Introducing the ShapeOko 3D printer/CNC kit!

The $300 open hardware CNC machine is here. And it’s also a 3D printer!

Last summer, Edward Ford announced a Kickstarter campaign to support a project he had been coming back to for years: the most affordable desktop CNC machine ever, completely open hardware.

Edward’s project was over 700% funded, and he immediately set out improving his initial design. He also set up, and blogged about his progress along the way.

It’s been 8 months of late-nights in the garage, community feedback, sourcing woes, and huge support. And a few weeks ago the first batch of ShapeOko kits shipped out to his Kickstarter supporters.

ShapeOko looks a lot different these days than the previous laser-cut MDF machine holding a ballpoint pen. : )

It now features extruded aluminum rails from MakerSlide, custom laser-cut steel plates, and an 8″x8″ cutting area with a Z axis height of 3.5″


DIY 3D printer for lost-wax casting

RepRap offshoot uses SLS to make wax positives for metal casting

Andreas Bastian has been making some fantastic progress on his DIY SLS printer.

The goal of this project is to provide a method for rapidly manufacturing complex pieces in metal by manufacturing a wax “positive” of the object, which is then used to make a mold for the lost wax casting process. Current metal rapid manufacturing techniques rely on high-power lasers, plasma jets, or electric arcs to sinter metal powder. This approach sidesteps the higher costs and dangers of these high-power systems in favor of a relatively low power laser-sintering technique.

Using a home-built laser sintering wax printer to cast complex metal pieces at home: the DIY-force is strong in this one! Now all he needs is a DIY microwave smelter.

Portable 3D printing with the Tantillus

Cute, portable, printable

Tantillus with can for scale, photo by John Biehler

RepRap aficionado Brad has designed a portable, mini-3D printer called the Tantillus. Not only is it pretty cute, it’s also capable of running on batteries!

The inspiration for the printer came when Brad found that his Prusa was too large to bring with him on holidays, and that full-size 3D printing capability was unnecessary during travel.

As expected, the build area is small (100mm x 100mm x 110mm), but actually isn’t too far off of the original MakerBot Cupcake‘s intended usable build area. Also, printable extension panels are planned in case a larger print is required.

The most intriguing planned feature to me is the daisy chain option. Two printers sharing a single set of electronics could be used to mass-produce duplicate sets of prints at a reduced cost. (Like fleet of Tantillus devices printing copies of themselves, for example.)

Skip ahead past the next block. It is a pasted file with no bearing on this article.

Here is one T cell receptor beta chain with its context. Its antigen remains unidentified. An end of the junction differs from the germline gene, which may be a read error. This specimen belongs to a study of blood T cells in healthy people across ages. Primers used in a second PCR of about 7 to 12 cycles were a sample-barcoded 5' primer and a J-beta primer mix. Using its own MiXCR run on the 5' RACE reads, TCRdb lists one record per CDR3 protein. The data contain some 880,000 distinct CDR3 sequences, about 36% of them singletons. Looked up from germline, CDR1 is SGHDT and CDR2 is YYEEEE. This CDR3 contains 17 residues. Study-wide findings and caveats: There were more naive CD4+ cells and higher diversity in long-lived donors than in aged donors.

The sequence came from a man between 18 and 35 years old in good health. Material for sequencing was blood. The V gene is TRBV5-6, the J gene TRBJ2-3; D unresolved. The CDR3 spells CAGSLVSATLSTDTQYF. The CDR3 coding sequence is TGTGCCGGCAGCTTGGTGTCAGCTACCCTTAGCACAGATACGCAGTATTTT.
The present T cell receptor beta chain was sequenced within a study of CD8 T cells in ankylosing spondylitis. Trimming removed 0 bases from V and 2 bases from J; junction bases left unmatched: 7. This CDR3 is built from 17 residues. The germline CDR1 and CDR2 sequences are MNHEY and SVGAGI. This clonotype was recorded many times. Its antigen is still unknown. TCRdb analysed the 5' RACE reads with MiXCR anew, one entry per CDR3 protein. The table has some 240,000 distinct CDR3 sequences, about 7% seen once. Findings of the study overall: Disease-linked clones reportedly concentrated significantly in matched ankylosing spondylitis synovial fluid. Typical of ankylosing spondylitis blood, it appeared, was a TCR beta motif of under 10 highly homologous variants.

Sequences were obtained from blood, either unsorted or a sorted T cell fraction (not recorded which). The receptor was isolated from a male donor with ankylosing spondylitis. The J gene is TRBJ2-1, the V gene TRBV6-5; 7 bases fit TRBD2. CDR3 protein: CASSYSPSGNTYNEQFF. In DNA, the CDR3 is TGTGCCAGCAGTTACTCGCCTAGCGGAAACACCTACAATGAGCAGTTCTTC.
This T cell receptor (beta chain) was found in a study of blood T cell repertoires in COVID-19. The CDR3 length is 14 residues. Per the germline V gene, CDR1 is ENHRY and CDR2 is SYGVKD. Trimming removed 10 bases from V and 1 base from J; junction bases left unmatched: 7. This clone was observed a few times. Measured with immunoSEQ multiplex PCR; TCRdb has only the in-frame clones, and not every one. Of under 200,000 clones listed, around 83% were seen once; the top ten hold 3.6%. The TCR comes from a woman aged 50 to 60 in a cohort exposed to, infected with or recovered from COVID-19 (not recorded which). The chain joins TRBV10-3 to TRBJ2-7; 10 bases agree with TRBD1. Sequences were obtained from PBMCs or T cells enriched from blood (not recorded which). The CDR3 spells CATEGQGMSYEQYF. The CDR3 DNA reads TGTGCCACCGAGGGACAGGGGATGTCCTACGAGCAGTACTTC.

There’s no video of printing in action yet, but Brad uploaded a quick video of how movement looks by hand to YouTube the other day: (more…)

Ten sinteringly great 3D print articles of 2011

Best of the Blog 2011 – 3D Printing

To celebrate the new year, we’re running a best of the blog 2011 for each category 3D printing, laser cutting, CNC routing, art, hardwear, materials etc. 2011 was an impressive year for 3D printing. It was a real challenge selecting only 10 from all the amazing articles. I think you’ll agree this snapshot of ten (in no particular order) showcase the exciting possibilities with the technology…

1. Solar Laser Sintering in the Sahara

This generated an enormous amount of buzz on the interwebs and is probably my favourite 3D printer so far. If the future is destined for a Mad Max-esque distopia this is what I’ll be taking to my desert island!


Chocolate 3D printed advent calendar!

Who needs Santa when you can print infinite chocolate anythings?

Moving Brands' chocolate RepRap, by Ben Lambert

Moving Brands got themselves set up with a RepRap 3D printer and came up with the only correct answer to “how shall we use this for the holidays?” – delicious high resolution chocolates! The studio set about making models of things with personal meanings, then filled a company advent calendar with the results.

The project includes a gallery of models/chocolates, and details about each item:

Advent project website

And a video of the process:

According to Ben Lambert, the parts beyond the standard RepRap stuff are:

  • Frostruder components minus wood w/solenoids mounted on top of the A frame
  • – A “big-ass” tank of compressed nitrogen
  • – A custom, 3D printed clamp for the syringe
  • – A pipe heater
  • – Chef’s cooling spray
  • – Lots and lots of milk chocolate!

I’m definitely going to look into doing something like this for the holidays next year… It would make for a great collaborative project with any group. Here’s where you can see more:

Moving Brands
Advent calendar project
Vimeo page

Derek Quenneville is a 3D printing evangelist who posts weekly on the Ponoko blog. Follow him on Twitter @techknight.